Thursday, February 12, 2009

Are South Asian gays happier than their straight counterparts?

Couple of nights ago, I was at an event/panel session, titled “Tell Me a Story,” organized by the South Asian Women’s Creative Circle (SAWCC). It was a déjà vu moment for me since a few months ago I had presented my work as a panelist. That was a momentous occasion in my ordinary life. I value the focus of SAWCC and especially these panel sessions where South Asian creative women get a platform to showcase their work.

The event on Tuesday, with a huge turnout, had a very niche focus: panel on queer South Asian art. The panelists comprised of success stories in their own right: Ashu Rai, Chitra Ganesh, D’Lo, Sonali Gulati and Gayatri Gopinath. The panelists and the organizer did a magnificent job of keeping everyone intellectually and emotionally intrigued.

The evening was an eye-opener for me. I was at the event with two of my friends. Just as the session got over, I said to one of my friends, “I had no idea there were so many South Asian gay creative women in New York City.” I was part mesmerized and part bewildered. A very close friend of mine (an advertising guru) and I always whine about how few South Asians we see in our field of communication. For some reason, most of my writer/communication professional friends (be it Indian or non-Indians) are all straight people though I have gay and bisexual acquaintances. It isn’t an intentional effort; it somehow just happened. I guess, subconsciously we all knit and live in our own cocoon where you don’t have to explain your existence.

It was inspirational to see how these women had effectively defied the banal, regimented doctrine. South Asian societies can be very conventional and stereotypical in their expectations--especially of their women. Get married, be happy with your in-laws, bear children, write off your life etc. Plus, there is that pressure of pursuing careers that PAY well instead of ones that make you content. Pragmatism overrides happiness. Notice how most Indians are into IT, medicine, and finance. Unless you studied these professional courses, you were labeled as an under-achiever! How many of us, who grew up in India, live our own dreams? Our life is indebted to the society in the form of emotional blackmail. Our passions got buried along with the responsibility of being “the ideal child” and eventually, the “successful adult.”Success is such a loaded word.

Before the activist-types jump down my throat, I am not condemning or condoning lifestyle choices—be it heterosexual or homosexual. To each their own. However, I can’t help but wonder if our South Asian straight world is more pseudo with our appearances. Are South Asian gays, on some level, happier than straight folks? Perhaps the unwarranted ostracizing by the society works as their strength and muse? It gives them the opportunity to follow and live their dreams while we still dream about our dreams and follow our family’s aspirations for us. Sadly, life is too short to carry someone else’s desires on your shoulders.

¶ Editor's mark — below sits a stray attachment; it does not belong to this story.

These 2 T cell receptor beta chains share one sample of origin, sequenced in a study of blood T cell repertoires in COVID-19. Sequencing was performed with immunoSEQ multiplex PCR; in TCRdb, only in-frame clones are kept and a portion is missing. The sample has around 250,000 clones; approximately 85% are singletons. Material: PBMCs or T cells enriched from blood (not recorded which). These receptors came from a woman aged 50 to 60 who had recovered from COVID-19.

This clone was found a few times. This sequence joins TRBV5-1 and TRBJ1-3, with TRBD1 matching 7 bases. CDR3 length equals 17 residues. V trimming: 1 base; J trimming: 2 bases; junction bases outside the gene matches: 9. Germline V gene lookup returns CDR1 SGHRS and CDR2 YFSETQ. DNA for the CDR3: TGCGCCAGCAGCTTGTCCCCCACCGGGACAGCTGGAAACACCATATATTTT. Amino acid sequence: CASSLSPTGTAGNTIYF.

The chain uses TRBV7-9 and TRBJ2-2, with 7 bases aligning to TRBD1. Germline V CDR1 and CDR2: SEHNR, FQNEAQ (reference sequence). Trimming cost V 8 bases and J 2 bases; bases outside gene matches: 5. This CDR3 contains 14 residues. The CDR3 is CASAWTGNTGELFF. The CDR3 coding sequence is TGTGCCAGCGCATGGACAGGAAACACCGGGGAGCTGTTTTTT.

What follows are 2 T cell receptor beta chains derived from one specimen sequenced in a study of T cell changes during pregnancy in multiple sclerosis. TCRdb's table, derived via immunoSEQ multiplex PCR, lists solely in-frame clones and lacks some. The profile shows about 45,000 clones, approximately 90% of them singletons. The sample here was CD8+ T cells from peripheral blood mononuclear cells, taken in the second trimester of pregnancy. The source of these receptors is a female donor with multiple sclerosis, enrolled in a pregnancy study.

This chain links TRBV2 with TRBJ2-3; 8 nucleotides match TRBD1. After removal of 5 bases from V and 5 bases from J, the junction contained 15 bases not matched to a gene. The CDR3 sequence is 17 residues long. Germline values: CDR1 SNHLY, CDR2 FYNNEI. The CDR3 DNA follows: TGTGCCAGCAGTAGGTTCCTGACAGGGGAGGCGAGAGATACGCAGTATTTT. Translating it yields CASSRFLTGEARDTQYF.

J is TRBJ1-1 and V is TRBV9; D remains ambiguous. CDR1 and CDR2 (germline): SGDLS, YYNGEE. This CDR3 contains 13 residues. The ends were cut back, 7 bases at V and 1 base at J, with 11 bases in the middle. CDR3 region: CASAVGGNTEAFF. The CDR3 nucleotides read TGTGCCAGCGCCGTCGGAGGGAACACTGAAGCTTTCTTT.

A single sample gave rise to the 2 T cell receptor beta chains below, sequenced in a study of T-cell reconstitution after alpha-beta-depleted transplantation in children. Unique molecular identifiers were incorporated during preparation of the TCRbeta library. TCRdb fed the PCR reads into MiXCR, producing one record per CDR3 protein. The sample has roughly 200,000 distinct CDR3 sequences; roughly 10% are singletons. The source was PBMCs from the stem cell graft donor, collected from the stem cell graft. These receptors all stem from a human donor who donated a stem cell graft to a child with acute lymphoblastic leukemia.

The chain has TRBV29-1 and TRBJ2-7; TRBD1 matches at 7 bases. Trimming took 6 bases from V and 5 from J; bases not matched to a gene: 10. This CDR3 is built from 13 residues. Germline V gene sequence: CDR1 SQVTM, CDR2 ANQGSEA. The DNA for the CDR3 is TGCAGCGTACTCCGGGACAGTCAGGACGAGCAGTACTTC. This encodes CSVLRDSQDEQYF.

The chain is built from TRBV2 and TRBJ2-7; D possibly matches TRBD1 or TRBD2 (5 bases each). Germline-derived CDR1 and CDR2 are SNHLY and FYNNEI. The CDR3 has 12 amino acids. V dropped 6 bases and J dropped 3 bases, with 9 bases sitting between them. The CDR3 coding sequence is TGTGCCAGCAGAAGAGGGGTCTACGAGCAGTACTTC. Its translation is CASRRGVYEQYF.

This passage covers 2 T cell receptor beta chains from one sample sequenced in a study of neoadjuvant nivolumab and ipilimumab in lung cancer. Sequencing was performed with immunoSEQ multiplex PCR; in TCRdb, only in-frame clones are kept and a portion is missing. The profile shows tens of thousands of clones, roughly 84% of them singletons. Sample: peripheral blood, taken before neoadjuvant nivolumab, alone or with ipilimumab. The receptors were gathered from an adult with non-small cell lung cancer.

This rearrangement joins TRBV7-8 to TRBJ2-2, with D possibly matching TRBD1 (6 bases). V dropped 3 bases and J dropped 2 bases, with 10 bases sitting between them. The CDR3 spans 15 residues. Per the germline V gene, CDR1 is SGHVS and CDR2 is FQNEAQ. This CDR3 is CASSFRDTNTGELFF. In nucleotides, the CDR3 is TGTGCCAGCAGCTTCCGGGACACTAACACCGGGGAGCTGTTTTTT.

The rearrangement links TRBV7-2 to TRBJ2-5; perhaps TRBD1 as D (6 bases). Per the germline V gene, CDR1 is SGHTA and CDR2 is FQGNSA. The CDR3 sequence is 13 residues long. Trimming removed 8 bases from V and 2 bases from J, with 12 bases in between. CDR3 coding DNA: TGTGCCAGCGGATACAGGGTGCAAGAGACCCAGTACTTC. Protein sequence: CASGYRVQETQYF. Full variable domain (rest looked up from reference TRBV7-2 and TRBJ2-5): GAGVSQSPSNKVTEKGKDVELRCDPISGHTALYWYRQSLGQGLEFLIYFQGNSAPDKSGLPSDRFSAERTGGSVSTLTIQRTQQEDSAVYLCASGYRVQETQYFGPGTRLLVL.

I can't imagine the journey was easy for them (be it professional or personal), but they did it and are blissful. That counts towards a lot. I can't say that for most South Asian straight people I know. We all succumbed to the societal pressure in some form or the other. Why else do so many of us go to bed saying, “In my next life….”

More until next time.

Copyright © 02.12.2009

“I don't want to earn my living; I want to live.”


Anonymous said...

pondering...why didn't you tell about your presentation????

S said...

Good point to reflect on albeit South Asian or not! Though South Asians are also too proud to admit the faults in their society!

SB said...

I liked your blog, their journey to professional and personal bliss can be quite rocky.

Anonymous said...

I feel that.

Our passions got buried along with the responsibility of being “the ideal child” and eventually, the “successful adult.”Success is such a loaded word."

Anonymous said...

as a queer south asian (who is friends with many of those panelists), i must say that your analysis of happiness as it pertains to "gay" south asians is a bit simplistic.

i think what you're getting at is the issue of normativity. there are plenty of gay/lesbian south asians who follow societal pressures, versus plenty of other "straight" south asians who choose non-normative lives (as anarchists, in open relationships, as atheists, as community organizers and artists, etc etc). it has little to do with one's sexual orientation.

queer-ness is a politic. it entails making non-normative choices. i urge you to think about this issue in less black and white terms.